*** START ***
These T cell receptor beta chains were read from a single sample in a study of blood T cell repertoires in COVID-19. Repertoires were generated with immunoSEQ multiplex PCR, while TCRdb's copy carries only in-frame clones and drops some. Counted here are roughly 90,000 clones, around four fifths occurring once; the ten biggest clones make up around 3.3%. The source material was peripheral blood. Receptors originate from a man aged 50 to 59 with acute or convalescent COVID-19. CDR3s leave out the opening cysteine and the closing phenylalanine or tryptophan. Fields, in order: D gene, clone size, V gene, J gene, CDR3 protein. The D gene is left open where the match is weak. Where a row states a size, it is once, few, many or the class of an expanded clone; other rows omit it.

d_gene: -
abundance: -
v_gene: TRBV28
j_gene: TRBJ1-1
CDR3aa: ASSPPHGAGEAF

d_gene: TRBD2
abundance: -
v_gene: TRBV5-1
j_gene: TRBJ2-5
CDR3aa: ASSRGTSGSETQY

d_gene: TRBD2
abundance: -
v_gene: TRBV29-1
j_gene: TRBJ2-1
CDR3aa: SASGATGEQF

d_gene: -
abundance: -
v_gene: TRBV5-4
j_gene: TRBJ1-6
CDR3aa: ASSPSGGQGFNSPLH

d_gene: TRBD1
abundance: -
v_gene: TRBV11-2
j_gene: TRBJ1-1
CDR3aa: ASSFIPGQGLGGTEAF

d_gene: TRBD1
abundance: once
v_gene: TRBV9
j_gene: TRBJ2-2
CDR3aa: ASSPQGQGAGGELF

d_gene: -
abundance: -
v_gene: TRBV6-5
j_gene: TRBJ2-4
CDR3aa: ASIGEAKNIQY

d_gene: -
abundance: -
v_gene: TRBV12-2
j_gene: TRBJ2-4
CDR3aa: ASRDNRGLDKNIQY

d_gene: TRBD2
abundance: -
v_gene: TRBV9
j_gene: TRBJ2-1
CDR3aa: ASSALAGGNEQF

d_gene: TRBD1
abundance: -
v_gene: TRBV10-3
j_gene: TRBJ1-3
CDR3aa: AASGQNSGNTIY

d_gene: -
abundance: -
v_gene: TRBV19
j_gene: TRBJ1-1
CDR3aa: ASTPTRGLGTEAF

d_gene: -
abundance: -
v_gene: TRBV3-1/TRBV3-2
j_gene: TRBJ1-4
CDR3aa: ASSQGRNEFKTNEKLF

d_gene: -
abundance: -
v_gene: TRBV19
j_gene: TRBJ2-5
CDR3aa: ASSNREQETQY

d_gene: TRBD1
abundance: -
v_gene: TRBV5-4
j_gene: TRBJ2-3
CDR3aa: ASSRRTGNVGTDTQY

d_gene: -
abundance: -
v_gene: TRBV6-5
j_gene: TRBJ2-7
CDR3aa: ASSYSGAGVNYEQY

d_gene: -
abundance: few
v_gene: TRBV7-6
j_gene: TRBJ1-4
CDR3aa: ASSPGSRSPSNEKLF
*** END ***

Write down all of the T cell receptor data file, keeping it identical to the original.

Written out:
These T cell receptor beta chains were read from a single sample in a study of blood T cell repertoires in COVID-19. Repertoires were generated with immunoSEQ multiplex PCR, while TCRdb's copy carries only in-frame clones and drops some. Counted here are roughly 90,000 clones, around four fifths occurring once; the ten biggest clones make up around 3.3%. The source material was peripheral blood. Receptors originate from a man aged 50 to 59 with acute or convalescent COVID-19. CDR3s leave out the opening cysteine and the closing phenylalanine or tryptophan. Fields, in order: D gene, clone size, V gene, J gene, CDR3 protein. The D gene is left open where the match is weak. Where a row states a size, it is once, few, many or the class of an expanded clone; other rows omit it.

d_gene: -
abundance: -
v_gene: TRBV28
j_gene: TRBJ1-1
CDR3aa: ASSPPHGAGEAF

d_gene: TRBD2
abundance: -
v_gene: TRBV5-1
j_gene: TRBJ2-5
CDR3aa: ASSRGTSGSETQY

d_gene: TRBD2
abundance: -
v_gene: TRBV29-1
j_gene: TRBJ2-1
CDR3aa: SASGATGEQF

d_gene: -
abundance: -
v_gene: TRBV5-4
j_gene: TRBJ1-6
CDR3aa: ASSPSGGQGFNSPLH

d_gene: TRBD1
abundance: -
v_gene: TRBV11-2
j_gene: TRBJ1-1
CDR3aa: ASSFIPGQGLGGTEAF

d_gene: TRBD1
abundance: once
v_gene: TRBV9
j_gene: TRBJ2-2
CDR3aa: ASSPQGQGAGGELF

d_gene: -
abundance: -
v_gene: TRBV6-5
j_gene: TRBJ2-4
CDR3aa: ASIGEAKNIQY

d_gene: -
abundance: -
v_gene: TRBV12-2
j_gene: TRBJ2-4
CDR3aa: ASRDNRGLDKNIQY

d_gene: TRBD2
abundance: -
v_gene: TRBV9
j_gene: TRBJ2-1
CDR3aa: ASSALAGGNEQF

d_gene: TRBD1
abundance: -
v_gene: TRBV10-3
j_gene: TRBJ1-3
CDR3aa: AASGQNSGNTIY

d_gene: -
abundance: -
v_gene: TRBV19
j_gene: TRBJ1-1
CDR3aa: ASTPTRGLGTEAF

d_gene: -
abundance: -
v_gene: TRBV3-1/TRBV3-2
j_gene: TRBJ1-4
CDR3aa: ASSQGRNEFKTNEKLF

d_gene: -
abundance: -
v_gene: TRBV19
j_gene: TRBJ2-5
CDR3aa: ASSNREQETQY

d_gene: TRBD1
abundance: -
v_gene: TRBV5-4
j_gene: TRBJ2-3
CDR3aa: ASSRRTGNVGTDTQY

d_gene: -
abundance: -
v_gene: TRBV6-5
j_gene: TRBJ2-7
CDR3aa: ASSYSGAGVNYEQY

d_gene: -
abundance: few
v_gene: TRBV7-6
j_gene: TRBJ1-4
CDR3aa: ASSPGSRSPSNEKLF